On my bed I remember you; I think of you through the watches of the night. Psalm 63:6
During my college days, my summers were spent working at a guest ranch in the stunningly beautiful mountains of Colorado. On a rotating basis, staff members were assigned “night watch” duty—to keep an eye out for forest fires in order to protect the guests as they slept. What initially seemed to be an exhausting and thankless task became a unique opportunity for me to be still, reflect, and find solace in the majesty of God’s presence.
King David earnestly sought and thirsted for the presence of God (Psalm 63:1), even from his bed and through the “watches of the night” (v. 6). The psalm makes it clear David was troubled. It’s possible the words contained in it reflect his deep sadness over the rebellion of his son Absalom. Yet the night became a time for David to find help and restoration in the “shadow of [God’s] wings” (v. 7)—in His power and presence.
Perhaps you’re dealing with some crisis or difficulty in your life, and the night watches have been anything but comforting. Perhaps your own “Absalom” weighs heavy on your heart and soul. Or other burdens of family, work, or finances plague your times of rest. If so, consider these sleepless moments to be opportunities to call out and cling to God—allowing His loving hand to uphold you (v. 8).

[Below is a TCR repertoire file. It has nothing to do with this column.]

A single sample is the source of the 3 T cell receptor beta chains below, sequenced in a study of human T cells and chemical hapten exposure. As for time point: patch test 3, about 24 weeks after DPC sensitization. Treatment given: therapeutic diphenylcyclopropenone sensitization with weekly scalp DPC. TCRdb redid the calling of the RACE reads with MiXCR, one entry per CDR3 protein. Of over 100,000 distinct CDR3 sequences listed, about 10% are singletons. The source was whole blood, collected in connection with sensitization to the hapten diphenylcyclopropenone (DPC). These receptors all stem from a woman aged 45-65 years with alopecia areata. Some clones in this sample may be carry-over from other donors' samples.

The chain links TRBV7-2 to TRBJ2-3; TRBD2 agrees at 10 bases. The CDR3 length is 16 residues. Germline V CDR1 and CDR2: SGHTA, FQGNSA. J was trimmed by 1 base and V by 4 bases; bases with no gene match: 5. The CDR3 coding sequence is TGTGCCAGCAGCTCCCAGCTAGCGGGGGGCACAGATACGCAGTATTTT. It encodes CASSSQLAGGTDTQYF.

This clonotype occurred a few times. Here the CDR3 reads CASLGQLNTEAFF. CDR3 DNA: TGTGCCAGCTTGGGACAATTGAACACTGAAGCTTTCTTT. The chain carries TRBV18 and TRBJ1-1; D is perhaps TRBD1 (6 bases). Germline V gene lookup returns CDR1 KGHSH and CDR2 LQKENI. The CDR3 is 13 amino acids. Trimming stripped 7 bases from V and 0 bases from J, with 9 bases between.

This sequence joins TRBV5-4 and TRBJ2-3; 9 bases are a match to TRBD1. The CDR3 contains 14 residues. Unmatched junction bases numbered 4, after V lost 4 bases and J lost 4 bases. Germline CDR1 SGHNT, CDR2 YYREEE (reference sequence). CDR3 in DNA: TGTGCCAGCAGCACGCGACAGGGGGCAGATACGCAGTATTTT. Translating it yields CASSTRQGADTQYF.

How do God’s promises encourage you when you face challenges that keep you awake at night? How can the night watches draw you closer to Him?
The introductory note to Psalm 63 states, “A psalm of David. When he was in the Desert of Judah.” Psalms 61–63 were probably written when David sought refuge in the wilderness during his son Absalom’s rebellion (2 Samuel 15–18). What do we know about Absalom? And why did he revolt against his father? Absalom, the son of David and Maakah (3:3), was a handsome man noted for his long, thick hair (14:25–26). When his beautiful sister Tamar was cruelly raped by their half-brother Amnon, Absalom took in his sister and waited for their father to punish Amnon. Two years later, after Absalom’s anger had simmered unabated and David still hadn’t intervened, Absalom ordered his brother killed and then fled. Eventually father and son were reunited, but it was far too late. David’s inaction ultimately led to Absalom’s attempt to usurp the throne.